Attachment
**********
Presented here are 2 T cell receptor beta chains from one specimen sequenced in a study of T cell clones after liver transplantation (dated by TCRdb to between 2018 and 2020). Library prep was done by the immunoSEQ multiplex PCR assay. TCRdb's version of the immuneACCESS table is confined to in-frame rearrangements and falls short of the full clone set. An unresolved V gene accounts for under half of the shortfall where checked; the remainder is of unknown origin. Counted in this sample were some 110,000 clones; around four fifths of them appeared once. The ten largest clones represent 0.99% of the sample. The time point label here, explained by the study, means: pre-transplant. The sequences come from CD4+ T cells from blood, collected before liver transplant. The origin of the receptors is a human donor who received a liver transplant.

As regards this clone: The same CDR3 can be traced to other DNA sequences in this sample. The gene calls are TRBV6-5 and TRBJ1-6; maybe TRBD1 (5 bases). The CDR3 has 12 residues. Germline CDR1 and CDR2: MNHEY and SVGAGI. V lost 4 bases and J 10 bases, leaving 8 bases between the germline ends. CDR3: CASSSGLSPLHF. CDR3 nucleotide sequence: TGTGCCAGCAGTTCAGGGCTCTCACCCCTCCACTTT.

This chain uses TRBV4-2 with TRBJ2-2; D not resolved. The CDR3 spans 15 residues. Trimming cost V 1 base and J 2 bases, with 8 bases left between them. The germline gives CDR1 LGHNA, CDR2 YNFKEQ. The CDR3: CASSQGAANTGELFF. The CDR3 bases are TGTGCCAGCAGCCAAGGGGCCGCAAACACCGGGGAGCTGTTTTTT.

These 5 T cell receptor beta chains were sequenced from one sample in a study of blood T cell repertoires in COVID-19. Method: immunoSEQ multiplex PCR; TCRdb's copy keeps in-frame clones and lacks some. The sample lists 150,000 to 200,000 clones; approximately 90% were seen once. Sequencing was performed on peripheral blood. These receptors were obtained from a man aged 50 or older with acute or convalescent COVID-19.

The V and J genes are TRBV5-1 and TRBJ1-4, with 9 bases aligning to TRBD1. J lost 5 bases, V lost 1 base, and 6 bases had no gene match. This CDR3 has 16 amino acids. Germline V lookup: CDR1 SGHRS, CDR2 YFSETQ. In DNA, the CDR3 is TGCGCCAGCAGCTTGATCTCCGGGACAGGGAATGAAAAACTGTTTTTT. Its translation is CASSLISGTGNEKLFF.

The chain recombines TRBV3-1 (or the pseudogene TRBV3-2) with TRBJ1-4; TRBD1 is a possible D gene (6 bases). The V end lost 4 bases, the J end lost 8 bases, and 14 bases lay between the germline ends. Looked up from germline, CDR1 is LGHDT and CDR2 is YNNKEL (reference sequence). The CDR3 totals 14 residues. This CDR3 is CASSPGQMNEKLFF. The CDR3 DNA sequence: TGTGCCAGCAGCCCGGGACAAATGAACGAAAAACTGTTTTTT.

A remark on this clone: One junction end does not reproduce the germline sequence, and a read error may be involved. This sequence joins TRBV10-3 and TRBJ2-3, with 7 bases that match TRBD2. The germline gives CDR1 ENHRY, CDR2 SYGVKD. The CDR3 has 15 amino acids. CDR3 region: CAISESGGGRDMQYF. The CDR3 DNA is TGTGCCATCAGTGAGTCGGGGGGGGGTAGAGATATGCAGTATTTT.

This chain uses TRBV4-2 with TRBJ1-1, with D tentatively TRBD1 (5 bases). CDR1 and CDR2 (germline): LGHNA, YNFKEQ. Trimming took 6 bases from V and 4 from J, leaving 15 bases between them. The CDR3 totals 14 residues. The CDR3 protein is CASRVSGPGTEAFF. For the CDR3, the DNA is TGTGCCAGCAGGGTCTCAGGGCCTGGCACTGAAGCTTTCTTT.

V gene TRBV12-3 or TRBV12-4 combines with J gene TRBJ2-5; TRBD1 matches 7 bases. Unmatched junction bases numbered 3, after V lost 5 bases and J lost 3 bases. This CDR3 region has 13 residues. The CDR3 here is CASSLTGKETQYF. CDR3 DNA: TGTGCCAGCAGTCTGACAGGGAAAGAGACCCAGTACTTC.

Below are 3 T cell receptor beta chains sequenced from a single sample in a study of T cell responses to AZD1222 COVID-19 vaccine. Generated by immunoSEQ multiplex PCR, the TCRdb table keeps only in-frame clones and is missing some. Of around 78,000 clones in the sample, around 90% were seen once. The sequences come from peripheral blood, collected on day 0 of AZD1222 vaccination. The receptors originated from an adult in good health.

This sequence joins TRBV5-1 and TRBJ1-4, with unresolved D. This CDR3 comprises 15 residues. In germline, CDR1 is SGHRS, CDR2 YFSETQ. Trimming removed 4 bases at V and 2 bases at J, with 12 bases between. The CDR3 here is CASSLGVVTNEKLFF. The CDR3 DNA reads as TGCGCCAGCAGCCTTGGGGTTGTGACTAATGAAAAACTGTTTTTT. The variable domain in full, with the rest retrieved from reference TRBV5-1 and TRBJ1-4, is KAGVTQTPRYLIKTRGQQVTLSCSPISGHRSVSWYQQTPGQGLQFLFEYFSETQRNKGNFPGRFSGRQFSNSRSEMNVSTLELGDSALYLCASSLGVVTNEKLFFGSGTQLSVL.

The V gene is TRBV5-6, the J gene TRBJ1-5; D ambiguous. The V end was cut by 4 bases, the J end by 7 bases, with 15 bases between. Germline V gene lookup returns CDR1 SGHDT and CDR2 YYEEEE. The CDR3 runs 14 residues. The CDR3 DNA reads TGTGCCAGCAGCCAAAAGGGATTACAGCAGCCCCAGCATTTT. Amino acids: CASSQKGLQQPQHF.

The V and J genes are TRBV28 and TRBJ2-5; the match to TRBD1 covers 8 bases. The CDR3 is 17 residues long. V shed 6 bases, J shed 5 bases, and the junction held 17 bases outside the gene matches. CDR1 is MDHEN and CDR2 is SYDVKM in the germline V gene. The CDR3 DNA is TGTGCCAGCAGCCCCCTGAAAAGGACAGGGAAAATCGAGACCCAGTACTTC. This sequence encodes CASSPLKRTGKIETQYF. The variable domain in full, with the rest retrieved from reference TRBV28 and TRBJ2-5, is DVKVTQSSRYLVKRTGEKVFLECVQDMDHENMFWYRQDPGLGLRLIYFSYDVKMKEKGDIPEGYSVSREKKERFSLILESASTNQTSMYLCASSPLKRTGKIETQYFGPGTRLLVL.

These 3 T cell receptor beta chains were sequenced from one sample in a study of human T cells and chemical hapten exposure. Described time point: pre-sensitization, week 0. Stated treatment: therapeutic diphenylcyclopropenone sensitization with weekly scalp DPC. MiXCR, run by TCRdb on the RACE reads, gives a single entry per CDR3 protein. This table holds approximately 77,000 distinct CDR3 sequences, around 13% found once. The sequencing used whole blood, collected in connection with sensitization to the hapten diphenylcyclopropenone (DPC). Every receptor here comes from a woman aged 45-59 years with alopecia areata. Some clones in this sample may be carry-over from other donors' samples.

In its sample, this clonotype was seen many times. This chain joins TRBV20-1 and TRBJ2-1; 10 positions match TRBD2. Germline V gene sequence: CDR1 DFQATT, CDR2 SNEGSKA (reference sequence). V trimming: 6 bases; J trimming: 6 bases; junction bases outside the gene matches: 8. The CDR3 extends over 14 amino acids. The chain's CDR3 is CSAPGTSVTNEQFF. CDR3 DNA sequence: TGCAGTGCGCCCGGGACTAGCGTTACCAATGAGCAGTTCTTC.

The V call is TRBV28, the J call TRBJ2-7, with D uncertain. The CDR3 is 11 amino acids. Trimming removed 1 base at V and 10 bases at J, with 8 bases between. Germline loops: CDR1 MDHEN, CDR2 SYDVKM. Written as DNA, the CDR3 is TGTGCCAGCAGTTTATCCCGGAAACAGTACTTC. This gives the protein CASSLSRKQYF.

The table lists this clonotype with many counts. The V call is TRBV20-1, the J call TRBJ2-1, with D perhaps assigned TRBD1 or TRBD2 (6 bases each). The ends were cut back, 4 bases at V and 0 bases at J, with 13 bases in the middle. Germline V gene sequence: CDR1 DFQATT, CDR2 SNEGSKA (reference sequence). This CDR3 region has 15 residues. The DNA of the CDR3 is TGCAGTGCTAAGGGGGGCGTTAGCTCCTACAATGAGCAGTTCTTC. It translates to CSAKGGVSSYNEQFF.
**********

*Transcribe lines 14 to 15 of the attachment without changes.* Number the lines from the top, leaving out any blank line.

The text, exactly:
These 3 T cell receptor beta chains were sequenced from one sample in a study of human T cells and chemical hapten exposure. Described time point: pre-sensitization, week 0. Stated treatment: therapeutic diphenylcyclopropenone sensitization with weekly scalp DPC. MiXCR, run by TCRdb on the RACE reads, gives a single entry per CDR3 protein. This table holds approximately 77,000 distinct CDR3 sequences, around 13% found once. The sequencing used whole blood, collected in connection with sensitization to the hapten diphenylcyclopropenone (DPC). Every receptor here comes from a woman aged 45-59 years with alopecia areata. Some clones in this sample may be carry-over from other donors' samples.

In its sample, this clonotype was seen many times. This chain joins TRBV20-1 and TRBJ2-1; 10 positions match TRBD2. Germline V gene sequence: CDR1 DFQATT, CDR2 SNEGSKA (reference sequence). V trimming: 6 bases; J trimming: 6 bases; junction bases outside the gene matches: 8. The CDR3 extends over 14 amino acids. The chain's CDR3 is CSAPGTSVTNEQFF. CDR3 DNA sequence: TGCAGTGCGCCCGGGACTAGCGTTACCAATGAGCAGTTCTTC.